and returns {4;2}.

#### Step 2 - Count values

The COUNT function counts all numerical values in an argument.

Function syntax: COUNT(value1, [value2], ...)

COUNT(MODE.MULT(B3:B10))

becomes

COUNT({4;2})

and returns 2.

#### Step 3 - Check if count is equal to 1

The equal sign is a logical operator that lets you test if an expression meets a condition, it returns boolean value TRUE or FALSE.

COUNT(MODE.MULT(B3:B10))=1

becomes

2=1

and returns FALSE.

## 6. Why does the MODE.MULT function return an error?

This example shows that the MODE.MULT function returns an error if the source data contains an error. This means that the MODE.MULT function can't handle errors, you have to find the errors and deal with them.

TheÂ IFERROR function lets you ignore error values. Here is an example that solves the problem shown in the image above:

This converts errors to blank values "" which the MODE.MULT function ignores.

How to find errors in a worksheet

The MODE.MULT function also returns an error if there are no duplicate numbers in the source data set.

## 7. Extract the most frequent text values

The formula in cell D3 extracts the most frequent text values from cell range B3:B16. It will return multiple text values if they are equally frequent. Cell range B3:B16 contains the following grades:

Grades |

D |

E |

C |

D |

A |

E |

D |

B |

C |

C |

B |

D |

C |

B |

Excel 365 formula in cell D3:

Cell range B3:B16 contains student grades from A to E, cells D3 and D4 contain grade "D" and "C". They are equally frequent in B3:B16.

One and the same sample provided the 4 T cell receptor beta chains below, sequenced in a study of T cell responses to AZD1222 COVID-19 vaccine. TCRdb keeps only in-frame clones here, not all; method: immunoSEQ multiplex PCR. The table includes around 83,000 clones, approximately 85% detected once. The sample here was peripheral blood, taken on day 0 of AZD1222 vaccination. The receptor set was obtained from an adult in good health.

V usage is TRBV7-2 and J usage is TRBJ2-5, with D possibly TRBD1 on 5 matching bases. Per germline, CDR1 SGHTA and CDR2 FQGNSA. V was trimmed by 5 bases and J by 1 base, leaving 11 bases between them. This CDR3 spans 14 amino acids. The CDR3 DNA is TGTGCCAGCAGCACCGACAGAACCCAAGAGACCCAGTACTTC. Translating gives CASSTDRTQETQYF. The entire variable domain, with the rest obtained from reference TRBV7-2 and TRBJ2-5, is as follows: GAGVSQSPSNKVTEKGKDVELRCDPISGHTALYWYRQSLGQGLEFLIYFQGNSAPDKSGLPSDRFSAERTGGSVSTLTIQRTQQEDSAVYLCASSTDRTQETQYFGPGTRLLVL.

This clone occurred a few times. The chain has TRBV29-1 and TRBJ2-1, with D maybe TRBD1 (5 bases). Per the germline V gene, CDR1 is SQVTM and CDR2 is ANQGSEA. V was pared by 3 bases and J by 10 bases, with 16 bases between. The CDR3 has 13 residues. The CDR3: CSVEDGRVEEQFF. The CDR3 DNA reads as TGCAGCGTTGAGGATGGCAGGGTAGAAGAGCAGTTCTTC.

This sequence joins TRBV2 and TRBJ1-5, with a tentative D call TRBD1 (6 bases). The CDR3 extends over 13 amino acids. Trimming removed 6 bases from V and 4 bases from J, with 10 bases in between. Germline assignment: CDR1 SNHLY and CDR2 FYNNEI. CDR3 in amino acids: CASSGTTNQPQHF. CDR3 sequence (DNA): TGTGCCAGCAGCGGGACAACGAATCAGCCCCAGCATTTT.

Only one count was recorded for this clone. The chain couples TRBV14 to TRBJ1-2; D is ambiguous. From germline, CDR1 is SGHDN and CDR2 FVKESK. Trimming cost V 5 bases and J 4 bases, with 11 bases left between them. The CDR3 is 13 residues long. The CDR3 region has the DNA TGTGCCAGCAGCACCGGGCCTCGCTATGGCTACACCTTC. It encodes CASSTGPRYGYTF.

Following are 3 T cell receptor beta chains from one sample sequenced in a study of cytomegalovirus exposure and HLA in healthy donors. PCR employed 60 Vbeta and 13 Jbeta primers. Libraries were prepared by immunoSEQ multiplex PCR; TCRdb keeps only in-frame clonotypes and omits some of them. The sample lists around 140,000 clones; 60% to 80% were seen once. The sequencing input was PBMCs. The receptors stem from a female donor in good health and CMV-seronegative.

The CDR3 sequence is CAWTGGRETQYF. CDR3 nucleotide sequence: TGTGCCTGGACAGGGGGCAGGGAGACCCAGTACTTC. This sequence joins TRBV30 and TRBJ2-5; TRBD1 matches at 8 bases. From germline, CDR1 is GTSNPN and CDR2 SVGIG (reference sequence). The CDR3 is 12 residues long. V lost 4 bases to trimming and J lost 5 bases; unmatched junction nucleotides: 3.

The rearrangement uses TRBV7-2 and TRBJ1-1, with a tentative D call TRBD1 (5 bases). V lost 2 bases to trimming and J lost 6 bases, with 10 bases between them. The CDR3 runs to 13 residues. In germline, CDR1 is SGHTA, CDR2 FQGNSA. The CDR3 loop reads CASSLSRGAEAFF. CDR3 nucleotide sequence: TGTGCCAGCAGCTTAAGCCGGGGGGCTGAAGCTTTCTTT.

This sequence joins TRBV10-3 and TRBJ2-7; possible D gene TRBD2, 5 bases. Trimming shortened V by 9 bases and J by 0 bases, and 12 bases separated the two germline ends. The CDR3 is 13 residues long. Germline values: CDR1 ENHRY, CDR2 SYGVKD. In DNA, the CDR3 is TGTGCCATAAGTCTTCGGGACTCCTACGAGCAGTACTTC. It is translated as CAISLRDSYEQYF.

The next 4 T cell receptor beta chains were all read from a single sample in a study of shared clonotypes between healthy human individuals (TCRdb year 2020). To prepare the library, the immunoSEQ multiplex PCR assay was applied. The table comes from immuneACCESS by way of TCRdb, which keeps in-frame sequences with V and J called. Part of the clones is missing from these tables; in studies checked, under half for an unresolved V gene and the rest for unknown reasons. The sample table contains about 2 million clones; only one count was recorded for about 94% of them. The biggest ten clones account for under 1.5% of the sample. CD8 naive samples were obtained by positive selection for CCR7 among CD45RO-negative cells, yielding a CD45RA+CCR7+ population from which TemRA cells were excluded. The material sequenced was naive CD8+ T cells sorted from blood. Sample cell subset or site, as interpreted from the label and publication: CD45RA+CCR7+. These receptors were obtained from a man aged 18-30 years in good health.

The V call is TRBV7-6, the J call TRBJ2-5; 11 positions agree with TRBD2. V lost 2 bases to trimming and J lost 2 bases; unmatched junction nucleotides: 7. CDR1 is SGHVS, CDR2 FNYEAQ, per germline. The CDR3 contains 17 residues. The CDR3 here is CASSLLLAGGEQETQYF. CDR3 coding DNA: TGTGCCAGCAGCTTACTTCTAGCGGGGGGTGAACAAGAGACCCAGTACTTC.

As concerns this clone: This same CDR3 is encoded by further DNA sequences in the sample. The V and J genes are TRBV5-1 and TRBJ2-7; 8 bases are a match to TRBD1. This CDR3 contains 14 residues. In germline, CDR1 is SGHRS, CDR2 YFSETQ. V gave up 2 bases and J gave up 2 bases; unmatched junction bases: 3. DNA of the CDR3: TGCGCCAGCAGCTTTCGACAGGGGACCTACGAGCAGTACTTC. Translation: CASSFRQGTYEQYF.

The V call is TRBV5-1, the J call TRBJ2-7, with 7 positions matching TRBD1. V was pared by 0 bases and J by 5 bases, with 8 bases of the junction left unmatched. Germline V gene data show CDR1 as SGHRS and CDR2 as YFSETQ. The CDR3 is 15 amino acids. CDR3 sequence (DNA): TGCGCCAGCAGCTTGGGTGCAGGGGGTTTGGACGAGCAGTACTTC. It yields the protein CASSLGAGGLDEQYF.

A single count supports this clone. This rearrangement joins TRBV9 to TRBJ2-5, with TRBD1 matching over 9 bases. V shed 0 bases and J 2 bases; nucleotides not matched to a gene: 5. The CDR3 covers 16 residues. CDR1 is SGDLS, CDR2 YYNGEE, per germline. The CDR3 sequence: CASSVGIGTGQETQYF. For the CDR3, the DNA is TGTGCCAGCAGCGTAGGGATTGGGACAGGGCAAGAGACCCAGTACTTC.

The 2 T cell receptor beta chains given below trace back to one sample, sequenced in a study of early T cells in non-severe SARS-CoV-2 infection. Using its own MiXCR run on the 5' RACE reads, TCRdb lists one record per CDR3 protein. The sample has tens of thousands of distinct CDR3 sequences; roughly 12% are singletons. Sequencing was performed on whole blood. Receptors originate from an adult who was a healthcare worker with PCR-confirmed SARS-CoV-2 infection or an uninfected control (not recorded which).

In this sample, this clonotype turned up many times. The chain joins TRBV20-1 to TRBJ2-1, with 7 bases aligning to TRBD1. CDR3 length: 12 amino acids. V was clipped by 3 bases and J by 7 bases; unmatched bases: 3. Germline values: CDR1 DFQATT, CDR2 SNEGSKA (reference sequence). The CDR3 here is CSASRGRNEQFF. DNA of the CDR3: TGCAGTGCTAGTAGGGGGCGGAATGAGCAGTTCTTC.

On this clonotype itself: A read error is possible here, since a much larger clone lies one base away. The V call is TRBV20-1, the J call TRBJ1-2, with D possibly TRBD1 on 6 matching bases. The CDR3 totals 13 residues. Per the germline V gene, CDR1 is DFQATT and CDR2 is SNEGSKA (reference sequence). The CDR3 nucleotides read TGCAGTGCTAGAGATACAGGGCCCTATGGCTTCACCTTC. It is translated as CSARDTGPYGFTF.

### Explaining formula

The Evaluate Formula tool is located on the Formulas tab in the Ribbon. It is a useful feature that allows you to step through and evaluate complex formulas to understand how the calculation is being performed and identify any errors or issues. The following steps shows these detailed evaluations for the formula above.

#### Step 1 - Find relative position in the array

The MATCH function returns the relative position of an item in an array that matchesÂ a specified value in a specific order.

Function syntax: MATCH(lookup_value, lookup_array, [match_type])

MATCH(B3:B16,B3:B16,0)

becomes

MATCH({"D";"E";"C";"D";"A";"E";"D";"B";"C";"C";"B";"D";"C";"B"},{"D";"E";"C";"D";"A";"E";"D";"B";"C";"C";"B";"D";"C";"B"},0)

and returns

{1; 2; 3; 1; 5; 2; 1; 8; 3; 3; 8; 1; 3; 8}.

#### Step 2 - Calculate the mode

The MODE.MULT function returns the most frequent number in a cell range. It will return multiple numbers if they are equally frequent.

Function syntax: MODE.MULT((number1,[number2],...)

MODE.MULT(MATCH(B3:B16,B3:B16,0))

becomes

MODE.MULT({1; 2; 3; 1; 5; 2; 1; 8; 3; 3; 8; 1; 3; 8})

and returns

{1;3}

#### Step 3 - Find the position of the mode numbers in the array

The MATCH function returns the relative position of an item in an array that matchesÂ a specified value in a specific order.

Function syntax: MATCH(lookup_value, lookup_array, [match_type])

MATCH(MODE.MULT(MATCH(B3:B16,B3:B16,0)),MATCH(B3:B16,B3:B16,0),0)

becomes

MATCH({1;3},{1; 2; 3; 1; 5; 2; 1; 8; 3; 3; 8; 1; 3; 8},0)

and returns

{1;3}

#### Step 4 - Get text values from the corresponding positions

The INDEX function returns a value or reference from a cell range or array, you specify which value based on a row and column number.

Function syntax: INDEX(array, [row_num], [column_num])

INDEX(B3:B16,MATCH(MODE.MULT(MATCH(B3:B16,B3:B16,0)),MATCH(B3:B16,B3:B16,0),0))

becomes

INDEX(B3:B16,{1;3})

and returns

{"D";"C"}.

#### Step 5 - Shorten formula

The LET function lets you name intermediate calculation results which can shorten formulas considerably and improve performance.

Function syntax: LET(name1, name_value1, calculation_or_name2, [name_value2, calculation_or_name3...])

INDEX(B3:B16,MATCH(MODE.MULT(MATCH(B3:B16,B3:B16,0)),MATCH(B3:B16,B3:B16,0),0))

MATCH(B3:B16,B3:B16,0) is repeated twice.

x - MATCH(B3:B16,B3:B16,0)

B3:B16 is repeated three times.

y - B3:B16

LET(y,B3:B16,x,MATCH(y,y,0),INDEX(y,MATCH(MODE.MULT(x),x,0)))

### Functions in 'Statistical' category

The MODE.MULT function function is one of 73 functions in the 'Statistical' category.